This simplistic notion fails on two counts. Though Chileans and Vietnamese have undoubtedly suffered as a result of U.S. decisions, there's no instance of these or other foreign-policy victims ever mounting payback terrorist operations aimed at killing thousands of U.S. civilians. Second, in Zinn's view only the U.S. government has any real agency in the world. He offers not a single sentence to plumb the motivations of Al Qaeda or similar groups, other than their supposed indignation over our errant policies. That the middle-class, college-educated Saudi Arabian 9/11 hijackers might also be motivated by a Judeophobic, suicide-cultish interpretation of the Koran somehow doesn't compute.
Zinn's recipe for dealing with Al Qaeda is to have treated 9/11 as "horrific criminal acts" requiring not a military response but only intensive police work using "every device of intelligence and investigation." This will strike many astute readers as a rhetorical cop-out, carefully constructed to avoid even the possibility that military force against a fanatic and murderous enemy might be justified.
We need "new ways of thinking," Zinn writes. Indeed. But Zinn's way of thinking about our current circumstances are unsatisfying, if not just plain obsolete. He offers no substantial explanation of how we wound up in a face-off with rising Islam and even less of an idea of how we are to get out of it. The antiwar schema of the Vietnam era transposed onto the world of 2007 makes for a poor fit.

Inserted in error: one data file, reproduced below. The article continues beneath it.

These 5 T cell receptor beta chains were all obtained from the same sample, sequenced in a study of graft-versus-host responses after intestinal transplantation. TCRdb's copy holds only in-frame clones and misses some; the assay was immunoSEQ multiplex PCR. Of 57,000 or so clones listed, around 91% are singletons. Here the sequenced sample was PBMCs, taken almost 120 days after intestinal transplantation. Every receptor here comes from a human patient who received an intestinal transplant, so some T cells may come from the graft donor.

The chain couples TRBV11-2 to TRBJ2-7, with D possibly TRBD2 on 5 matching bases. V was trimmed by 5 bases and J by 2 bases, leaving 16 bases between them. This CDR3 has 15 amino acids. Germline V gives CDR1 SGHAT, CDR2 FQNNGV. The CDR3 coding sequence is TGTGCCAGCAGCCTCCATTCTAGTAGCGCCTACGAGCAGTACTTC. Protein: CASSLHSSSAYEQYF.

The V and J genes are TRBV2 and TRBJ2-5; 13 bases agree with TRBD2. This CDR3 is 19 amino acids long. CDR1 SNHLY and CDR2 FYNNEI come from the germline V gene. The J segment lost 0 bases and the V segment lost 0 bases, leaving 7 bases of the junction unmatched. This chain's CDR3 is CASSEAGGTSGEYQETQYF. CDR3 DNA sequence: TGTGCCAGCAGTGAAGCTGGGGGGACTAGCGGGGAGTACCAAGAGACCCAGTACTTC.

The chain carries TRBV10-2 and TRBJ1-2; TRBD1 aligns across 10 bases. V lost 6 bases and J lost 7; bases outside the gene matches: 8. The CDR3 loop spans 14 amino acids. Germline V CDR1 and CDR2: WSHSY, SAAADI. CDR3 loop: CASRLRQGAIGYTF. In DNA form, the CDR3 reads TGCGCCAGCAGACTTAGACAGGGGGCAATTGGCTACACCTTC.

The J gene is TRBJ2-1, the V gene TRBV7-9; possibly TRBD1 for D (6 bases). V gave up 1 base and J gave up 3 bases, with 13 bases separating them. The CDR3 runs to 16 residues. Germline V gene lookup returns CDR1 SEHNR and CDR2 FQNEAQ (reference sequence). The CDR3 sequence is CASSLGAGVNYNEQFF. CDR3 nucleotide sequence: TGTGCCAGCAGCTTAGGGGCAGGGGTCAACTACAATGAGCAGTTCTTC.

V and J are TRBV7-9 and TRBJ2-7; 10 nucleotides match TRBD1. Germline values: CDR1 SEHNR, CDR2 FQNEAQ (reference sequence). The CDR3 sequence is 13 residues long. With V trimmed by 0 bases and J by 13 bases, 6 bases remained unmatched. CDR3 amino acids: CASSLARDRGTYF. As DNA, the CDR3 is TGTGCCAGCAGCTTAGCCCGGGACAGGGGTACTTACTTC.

Zinn's insistent reminders that the United States has been much more of a sinner than the mainstream accounts indicate should be required reading for students of history. But his suggestion that we're not only the devil in this world, but also perhaps the only devil, is better suited to classes in metaphysics or mythology. *
From A Power Governments Cannot Suppress
INCREASED militarization ... has not given us security. Land mines and a "missile defense shield" will not give us security. We need to stop sending weapons to countries that oppress other people or their own people. We need to decide against war, no matter what reasons are conjured up by the politicians or the media, because war in our time is always indiscriminate -- always a war against innocents, a war against children. War is terrorism, magnified hundreds of times.